Since 2010, one of the most popular series on Estonian television has been ENSV(Estonian Soviet Socialist Republic), a comedy set in the late 1980s. Featuring several famous local actors, the series is popular because of a mixture of dark humor and apt retrospective criticism of Soviet society and politics. However, its popularity demonstrates another tendency in 21st century Estonia: a nostalgia for Soviet heritage. Here, Estonia is not alone. In Germany, there is a specific term for fascination with the heritage of the German Democratic Republic: Ostalgie. In highly popular Trabant tours to various museums, remnants of socialist material culture are cherished and marketed to home and foreign audiences.
A certain degree of nostalgia has often been present in Estonian design. During the Soviet period, this nostalgia was often directed towards the pre-Soviet period, through references to either traditional rural culture, such as the popular souvenir dolls by Salvo, or to local architectural heritage, for example the iconic “Old Thomas” lamp. The appeal of symbols pertaining to traditional culture has not disappeared: quite the contrary. Colour combinations adopted from local traditional costumes appear everywhere, from tennis shoes to public transport. In their recognizability, these patterns have acquired a function of national visual identity similar to the plaid patterns of Scotland, going beyond the aspects of nostalgia. While the popularity of traditional references is easily explained by feelings of national identity and wishes to demonstrate belonging, in recent years there have been new tendencies in nostalgia directed towards more recent history.
Once again, recognizability and ubiquity are the key factors for choosing source materials. Often, nostalgic references are hidden in the use of graphics: characters from Estonian or Soviet pop culture or other easily identifiable elements. A particularly popular motif is a red background with white dots. Originating from pop art, this pattern became famous locally through a design for a tin set for storing food items, manufactured in the Norma factory. Nowadays, its uses range from costume jewelry to examples of product design. Norma dots are the retro equivalent of national costume patterns: easily applicable to any product and immediately recognizable.
A common practice is incorporating found retro elements into new products. In recycling old materials, a fascinating example is Urmas Lüüs’s distinctive brooch made of aluminium. Other designers incorporate entire found objects dating from the Soviet era into new items. A particularly popular retro object for upcycling is the book: old books are used in numerous new products, for example in notebooks by Tartuensis Classic. Once again, they offer an opportunity to show an ideologically charged item in a new context and to make use of an unwanted product in a sustainable way.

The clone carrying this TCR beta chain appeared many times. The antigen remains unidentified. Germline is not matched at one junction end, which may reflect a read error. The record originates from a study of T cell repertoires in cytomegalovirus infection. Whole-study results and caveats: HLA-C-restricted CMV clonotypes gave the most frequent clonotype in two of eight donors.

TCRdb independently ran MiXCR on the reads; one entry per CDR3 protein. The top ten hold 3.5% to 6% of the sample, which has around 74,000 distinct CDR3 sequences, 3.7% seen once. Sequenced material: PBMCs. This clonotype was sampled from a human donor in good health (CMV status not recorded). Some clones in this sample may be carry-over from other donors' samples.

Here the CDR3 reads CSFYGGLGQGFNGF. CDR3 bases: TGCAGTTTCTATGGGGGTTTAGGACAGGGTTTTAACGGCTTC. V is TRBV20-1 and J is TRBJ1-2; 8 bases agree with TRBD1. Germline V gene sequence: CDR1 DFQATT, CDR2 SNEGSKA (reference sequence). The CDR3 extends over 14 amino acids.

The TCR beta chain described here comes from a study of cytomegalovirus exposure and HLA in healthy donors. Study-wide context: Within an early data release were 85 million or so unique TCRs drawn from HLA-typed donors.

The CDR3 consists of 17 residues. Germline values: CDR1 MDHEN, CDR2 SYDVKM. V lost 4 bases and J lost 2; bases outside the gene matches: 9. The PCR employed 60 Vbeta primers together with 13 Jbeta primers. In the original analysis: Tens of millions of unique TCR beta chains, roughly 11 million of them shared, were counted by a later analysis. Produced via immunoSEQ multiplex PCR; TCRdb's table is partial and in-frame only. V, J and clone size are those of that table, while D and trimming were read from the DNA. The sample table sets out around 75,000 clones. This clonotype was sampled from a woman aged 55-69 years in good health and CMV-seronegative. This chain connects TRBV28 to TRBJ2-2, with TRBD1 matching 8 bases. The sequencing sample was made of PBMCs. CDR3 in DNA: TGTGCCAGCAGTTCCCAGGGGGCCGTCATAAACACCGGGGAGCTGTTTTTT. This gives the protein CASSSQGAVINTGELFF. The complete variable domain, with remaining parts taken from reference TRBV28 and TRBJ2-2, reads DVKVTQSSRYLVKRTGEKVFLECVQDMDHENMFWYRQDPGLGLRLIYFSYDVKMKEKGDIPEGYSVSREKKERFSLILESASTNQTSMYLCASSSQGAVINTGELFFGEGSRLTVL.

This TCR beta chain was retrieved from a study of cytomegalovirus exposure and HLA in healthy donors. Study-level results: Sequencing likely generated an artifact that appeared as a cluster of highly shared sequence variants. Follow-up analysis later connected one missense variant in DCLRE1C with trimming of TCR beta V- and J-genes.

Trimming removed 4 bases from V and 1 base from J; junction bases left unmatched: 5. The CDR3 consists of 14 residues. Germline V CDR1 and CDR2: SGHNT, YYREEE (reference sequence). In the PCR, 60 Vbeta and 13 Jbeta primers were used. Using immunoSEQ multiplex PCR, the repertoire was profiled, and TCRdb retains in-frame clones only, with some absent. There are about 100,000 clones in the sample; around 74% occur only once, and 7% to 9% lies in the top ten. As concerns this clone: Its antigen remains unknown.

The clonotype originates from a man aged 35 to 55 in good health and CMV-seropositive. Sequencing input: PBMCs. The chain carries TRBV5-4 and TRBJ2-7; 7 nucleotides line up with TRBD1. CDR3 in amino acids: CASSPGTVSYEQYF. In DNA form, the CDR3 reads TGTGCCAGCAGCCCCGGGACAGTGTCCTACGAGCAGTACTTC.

In some cases, the references are not centred only on appearances of objects, but include production methods. For example, in the early 2010s the Estonian product designer Maarja Mõtus restarted the manufacturing of Soviet-era Estonian sports shoes, called Võru ’82 after their town of production and the year they were first launched. While designs had previously been altered to suit contemporary trends, Võru ’82 employed the original production equipment and methods. Sadly, this business venture has ended; however, its popularity demonstrates the appeal of products inspired by objects produced years ago.
Scholars have occasionally interpreted post-Soviet nostalgia as a sign of disappointment in capitalism. For example, Debbora Battaglia claimed in 1997 that nostalgia was a way of detaching oneself from the harsh present and asserting positive feelings towards one’s own history. However, this theory is far too simplistic. Theories of nostalgia as an escapist practice are often applied too hastily in the post-Soviet context. Serguei Oushakine has written the aptly titled article “We’re nostalgic, but we’re not crazy,” where he suggests that these tendencies should rather be seen as “conscious efforts to restore the lost feeling of collective belonging and to re-establish cultural connections with the past that would be neither horrifying nor humiliating.”
A few months ago, Verso published a fascinating book by the British writer Owen Hatherley, The Ministry of Nostalgia. Hatherley focuses on the growing nostalgia present in the UK, directed towards post-war austerity. In his view, nostalgia is a conscious and systematically organized practice for distracting citizens from political reality. Hatherley observes that the reference period for British nostalgia is usually the 1950s, as the spirit of austerity is politically suitable for instilling in the public the correct morale. In the Estonian context, however, the nostalgia is directed towards finding new meanings and contexts. Its initiative has not come from above, but rather stems from a general will to reposition the collective past.
While the tendency to politicize certain historical phenomena may be alluring, there is a risk of exaggeration. Although Soviet design carries certain political connotations, post-socialist nostalgia in product design is a peaceful and voluntary phenomenon. It is not orchestrated from above, but rather stems from reactions to the general desire to recontextualize the past.